Last weekend, RPM certified provider Adriana Barriga and I hosted a workshop to help parents in the DFW area to create and deliver quality RPM lessons to their children.
I was nervous about the turnout, but we had 8 parents attend and I was thrilled with that. All of the parents introduced themselves and talked about how old their children were and how they heard about RPM and their experience level doing RPM with their children. I was very humbled and amazed to find out that half of the parents there had heard about RPM from Ryan and me (whether it was a local presentation or the blog). As Ryan was not there for the beginning part, I made sure to tell him of his impact.
Adriana talked about how to write a lesson and the goals of each lesson. I touched on the real life application of when to write the lessons and the delivery. I wanted to share the tips that I shared in the workshop with our followers.
Ryan also participated in the workshop. He worked on a document that gave parents some tips and I also asked him a few questions that parents might have. I have copied his document below in italics.
Ryan’s Tips for Parents for Lessons
1. NEED TO HAVE GOOD IDEAS FOR LESSONS
2. GOOD TO FIND TOPICS THAT STUDENT IS INTO
3. DO LESSON WHEN STUDENT IS NOT TIRED
4. DON’T ALLOW DEVICES IN THE BEGINNING BECAUSE CAN GET TOO HYPER
5. LESSONS AFTER SCHOOL ARE GOOD. NOT A REAL HARD ONE. GOOD TO DO A REAL INTERESTING ONE
Can you talk about trying to escape and me carrying you back to the table?
I FOUND IT HARD TO SIT BECAUSE NOT USED TO YOU MAKING ME DO THAT.
What did you think about the Phonics lessons? (He was 7 years old when we started and he seemed to be most engaged in these lessons.)
CALLING IT MY FAT THANKS.
Did you mean to say “fat thanks?”
I WANTED TO BE FUNNY. ALWAYS LIKED THOSE LESSONS.
What about written choices?
WRITTEN CHOICES ARE HARD.
Are they still hard?
YES. FINDING IT HARD BECAUSE MY HAND GOES TO WHATEVER IT IS DRAWN TO.
What if the student wants to wander around or does not sit well?
HARD TO SAY BUT MAKE HIM SIT. CAN REALLY BENEFIT IN THE LONG RUN. (Just an FYI, Soma and certified RPM providers will allow students to stand and wander the room.)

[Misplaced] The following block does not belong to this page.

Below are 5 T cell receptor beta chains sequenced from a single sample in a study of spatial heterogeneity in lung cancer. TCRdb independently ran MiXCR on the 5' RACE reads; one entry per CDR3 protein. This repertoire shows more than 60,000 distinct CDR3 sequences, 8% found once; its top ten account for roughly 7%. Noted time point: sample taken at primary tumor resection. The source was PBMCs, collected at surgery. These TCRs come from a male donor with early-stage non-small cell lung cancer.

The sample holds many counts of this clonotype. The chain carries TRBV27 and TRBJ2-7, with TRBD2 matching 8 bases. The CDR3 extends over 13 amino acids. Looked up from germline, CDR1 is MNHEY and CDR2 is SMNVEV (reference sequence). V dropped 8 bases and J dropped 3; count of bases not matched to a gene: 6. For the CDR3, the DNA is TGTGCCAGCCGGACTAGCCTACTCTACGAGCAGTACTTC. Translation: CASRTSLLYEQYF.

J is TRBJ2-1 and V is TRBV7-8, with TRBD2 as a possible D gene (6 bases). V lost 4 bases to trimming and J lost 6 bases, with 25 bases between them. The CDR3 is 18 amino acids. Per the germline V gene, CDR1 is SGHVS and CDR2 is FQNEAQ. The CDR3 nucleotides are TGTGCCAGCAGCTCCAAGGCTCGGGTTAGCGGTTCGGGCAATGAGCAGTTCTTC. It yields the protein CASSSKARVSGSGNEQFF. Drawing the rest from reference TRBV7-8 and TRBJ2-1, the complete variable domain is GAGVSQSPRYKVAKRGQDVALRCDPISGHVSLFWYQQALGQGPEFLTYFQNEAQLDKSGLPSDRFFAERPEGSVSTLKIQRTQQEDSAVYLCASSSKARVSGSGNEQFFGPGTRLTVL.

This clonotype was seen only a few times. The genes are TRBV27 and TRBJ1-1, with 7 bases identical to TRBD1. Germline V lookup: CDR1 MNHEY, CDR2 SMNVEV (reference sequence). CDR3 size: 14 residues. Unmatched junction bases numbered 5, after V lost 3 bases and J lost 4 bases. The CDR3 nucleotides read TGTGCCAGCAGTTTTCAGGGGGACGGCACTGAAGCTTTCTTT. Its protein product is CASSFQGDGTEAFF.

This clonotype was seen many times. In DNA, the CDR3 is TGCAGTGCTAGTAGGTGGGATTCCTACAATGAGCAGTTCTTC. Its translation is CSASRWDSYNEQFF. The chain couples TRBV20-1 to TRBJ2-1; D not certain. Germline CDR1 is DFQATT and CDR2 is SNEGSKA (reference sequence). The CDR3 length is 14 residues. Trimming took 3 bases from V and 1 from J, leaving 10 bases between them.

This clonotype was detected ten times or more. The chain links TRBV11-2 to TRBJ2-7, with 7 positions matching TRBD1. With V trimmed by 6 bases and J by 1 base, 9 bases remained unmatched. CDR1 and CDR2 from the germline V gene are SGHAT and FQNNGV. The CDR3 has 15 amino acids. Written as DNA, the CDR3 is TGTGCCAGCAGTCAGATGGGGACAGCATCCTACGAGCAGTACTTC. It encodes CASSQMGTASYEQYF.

What about stencils?
I HATED STENCILS BUT THEY ARE NEEDED. TOO HARD TO POKE THEM.
Does it matter to you where you do the lesson?
REALLY ANY PLACE TOO DISTRACTING IS HARD.
Is a visual timer a good thing or a bad thing?
TIMER IS GOOD TO SEE HOW MUCH TIME IS LEFT.
RPM providers will often use math when a student is stimmy or hyper. They say math is calming. What do you think?
MATH IS BOUND TO BE CALMING. GOOD IDEA.
What advice would you give to parents who are struggling and don’t see the same sort of success as providers do with their children?
I SAY HAVE PATIENCE. GOOD TO PRACTICE EVERYDAY. REALLY IMPORTANT TO SEE RPM TEACHERS BECAUSE STUDENT IS SUCCESSFUL WITH TEACHERS.
What would you say to parents who say that they don’t really care much about academics that they just want their child to communicate?
BAD NEWS. IT DOESN’T WORK THAT WAY.
Anything else about that? NO
Did you ever want to give up?
REALLY HARD. CAME TO REALIZE IT WOULD BE WORTH IT. BOUND TO BE GOOD ADVICE BECAUSE I HAVE LIVED IT.
The workshop went well and we plan to doing more of these in this area, especially in the Plano/Frisco area. Grace was my helper during the workshop as she always enjoys helping out and we wanted to show parents that even children can write and do lessons.
I thought that it might be helpful if I shared a clip of what a lesson looks like for Ryan today and shared the lesson plan for this lesson. Ryan (and I) have come a long way since we first started RPM. This lesson plan incorporates a lot of skills that we are working on.
My favorite answer of Ryan’s was at the end of the lesson (after I stopped recording) how one of the statements talks about how American Indians also told their children stories about how they grew up and I referred to how I often tell Ryan stories from my childhood. We were talking about it the context of artifacts and I was telling Ryan that early on, we did not have a microwave. I explained how my mom made popcorn with a popper and she sometimes did Jiffy on the stove top. Ryan’s response: DONT KNOW HOW TO SURVIVE WITHOUT A MICROWAVE.
So now on to the video. Please excuse the hair that is sticking out of the side of my head and my sniffling as we just got back in from bike riding and my allergies and hair apparently did not want to cooperate. In addition, the first answer of ADOBE in the beginning has Ryan holding his own board as this is a skill that we are working on. Since it is a known answer, I verbally prompt him to try and get to the right letters, I never touch him. Ryan also handwrites some of his answers which is another skill that we are working on.
Here are the written words from the lesson (with my handwritten words below so that you know what the words are):
Seven months ago, Ryan could not even make a straight line on his own. We have been practicing handwriting everyday. We began my motor modeling, I would do hand over hand with him twice, tracing the letter with the pencil in the air, and then the third time he would do it on his own on paper. There are no quick fixes. Just a lot of hard work.
As always, if you have any questions about getting started or need some help, I am available. Every autistic deserves a voice and RPM lessons are a way to get them there.